(NNPA)—This past week, I was doing my Congressional Black Caucus thing, an act I’ve perfected over the 30 years since I attended my first Congressional Black Caucus legislative weekend as an intern in the Carter administration’s Council of Economic Advisors.
Then, I walked around wide-eyed at the legislators, at the brain trusts, at the energy and the possibilities. Now, instead of sitting in the audience wide-eyed, I’m featured as a panelist and I am rolling with hardly any time to sit back and inhale Black people. In my mind, I’m talking, rushing, late even when I am on time. It is easy to get so consumed by the swirl that we forget about that which is real.
So praise God for Harold Toussaint, who describes himself as a displaced survivor of Hurricane Katrina. As I tried to rush out of a panel organized by Dr. Ron Daniels, the brother thrust a book in my hand and focused his eyes into mine. He was forceful and he reminded me of our nation’s unfinished business with Katrina survivors, our displaced brothers and sisters who are still carrying the legacy of our nation’s racism and indifference in their lives.
Brother Toussaint handed me a book called “Overcoming Katrina,” which breaks the aftermath of the hurricane down in ways I had not ever imagined. I have been there, done that, I thought, in New Orleans, filming the summer of 2006, walking through the lower 9th a year after the hurricane. This book reflects the reality yet another year after, with a publication date of 2008. Things are still not right in New Orleans! Not right!
Reading “Overcoming Katrina: African American Voices from the Crescent City and Beyond,” by Dan Penner and Keith Ferdinand is like experiencing a body blow. It hurts to read of the racism, of the differential treatment, of the people who waded past bodies, who were scattered from their families and friends, who will never be made whole. I keep juxtaposing these monologues with the promise that former President George W. Bush made to Mississippi Sen. Trent Lott that this house would be rebuilt. And what about the homes of the voices in “Overcoming Katrina,” folks like Addon Cotton, Senta Easton, Le Ella Lee, Aline St. Julien and the other voices of the New Orleans displaced. “Overcoming Katrina” begs a question—what becomes of the brokenhearted?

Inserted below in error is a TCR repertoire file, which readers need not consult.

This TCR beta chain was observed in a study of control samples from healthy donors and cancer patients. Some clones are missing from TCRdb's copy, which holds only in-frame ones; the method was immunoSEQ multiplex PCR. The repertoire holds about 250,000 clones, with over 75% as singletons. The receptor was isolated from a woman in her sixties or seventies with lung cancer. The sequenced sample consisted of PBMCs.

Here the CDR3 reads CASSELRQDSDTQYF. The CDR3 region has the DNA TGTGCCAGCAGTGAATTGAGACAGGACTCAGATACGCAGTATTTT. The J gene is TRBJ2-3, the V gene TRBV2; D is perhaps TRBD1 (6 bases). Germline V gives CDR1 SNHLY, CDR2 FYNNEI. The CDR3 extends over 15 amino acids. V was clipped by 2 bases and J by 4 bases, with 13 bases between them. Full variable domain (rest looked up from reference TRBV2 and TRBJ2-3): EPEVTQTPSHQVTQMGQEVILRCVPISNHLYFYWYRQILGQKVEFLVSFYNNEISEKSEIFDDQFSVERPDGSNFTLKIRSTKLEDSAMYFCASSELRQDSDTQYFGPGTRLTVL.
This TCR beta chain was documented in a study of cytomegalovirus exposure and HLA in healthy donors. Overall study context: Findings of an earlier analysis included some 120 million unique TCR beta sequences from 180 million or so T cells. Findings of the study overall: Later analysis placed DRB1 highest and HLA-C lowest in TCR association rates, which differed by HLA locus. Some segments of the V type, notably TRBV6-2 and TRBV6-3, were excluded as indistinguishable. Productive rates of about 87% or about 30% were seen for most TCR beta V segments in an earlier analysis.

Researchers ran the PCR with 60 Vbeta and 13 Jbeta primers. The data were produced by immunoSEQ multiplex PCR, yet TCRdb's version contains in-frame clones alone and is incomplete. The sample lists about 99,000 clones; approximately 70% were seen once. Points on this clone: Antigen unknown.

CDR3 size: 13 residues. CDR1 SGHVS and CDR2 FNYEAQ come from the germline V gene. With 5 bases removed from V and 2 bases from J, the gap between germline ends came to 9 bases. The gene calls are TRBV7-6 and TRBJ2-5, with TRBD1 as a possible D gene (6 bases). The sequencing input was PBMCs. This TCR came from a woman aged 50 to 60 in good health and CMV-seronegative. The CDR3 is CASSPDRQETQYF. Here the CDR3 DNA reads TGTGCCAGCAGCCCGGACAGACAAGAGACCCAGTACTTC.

Will the Katrina displaced ever be made whole? There is no telling what will happen as a result of the CBC Legislative weekend. Issues swirl and people grab at them, and this time around, with a new Black president, there is guardedness in the air, folks who do not want to be but so critical because they want to give “Brother” Obama a chance. But the brother has more on his plate than race and he isn’t going to push race if we don’t. Fools can stand in front of him with parodying bones in their noses and he would say it is a nasal adjustment. Black folk have to say enough!
One of the ways we do that is to connect the plight of New Orleans to issues of climate change. The Joint Center for Political and Economic Studies has convened a group of folks to talk about climate change, including the esteemed environmentalist Dr. Robert Bullock (Clark Atlanta University) and Dr. Beverly Wright (Dillard University). I am not sure why I’m stomping in this high cotton as a fellow commissioner but I know that I learn from my brother and sister environmentalists.
From Joint Center polling, African-Americans are underrepresented in the climate debate but fully aware of issues related to climate change and environmental responsibility. African-Americans are recyclers, self-reed energy savers, and energy efficient. We struggle with climates that are too hot, with poor environments, and with conditions that may reflect our environment. Minorities of us buy energy efficient light bulbs or appliances, organic feed or hybrid cars. We are aware of environmental issues but they don’t top our list.
Our awareness about climate change and our environmental footprint are as important as the ways we navigate civil rights issues. Our embrace of environmental issues helps us understand the slow repopulation of New Orleans. Our embrace of our environment reminds us that when people are displaced they lose heat, health, energy and heart. What becomes of the brokenhearted? Ask New Orleans displaced survivors.
(Julianne Malveaux is president of Bennett College for Women in Greensboro, N.C.)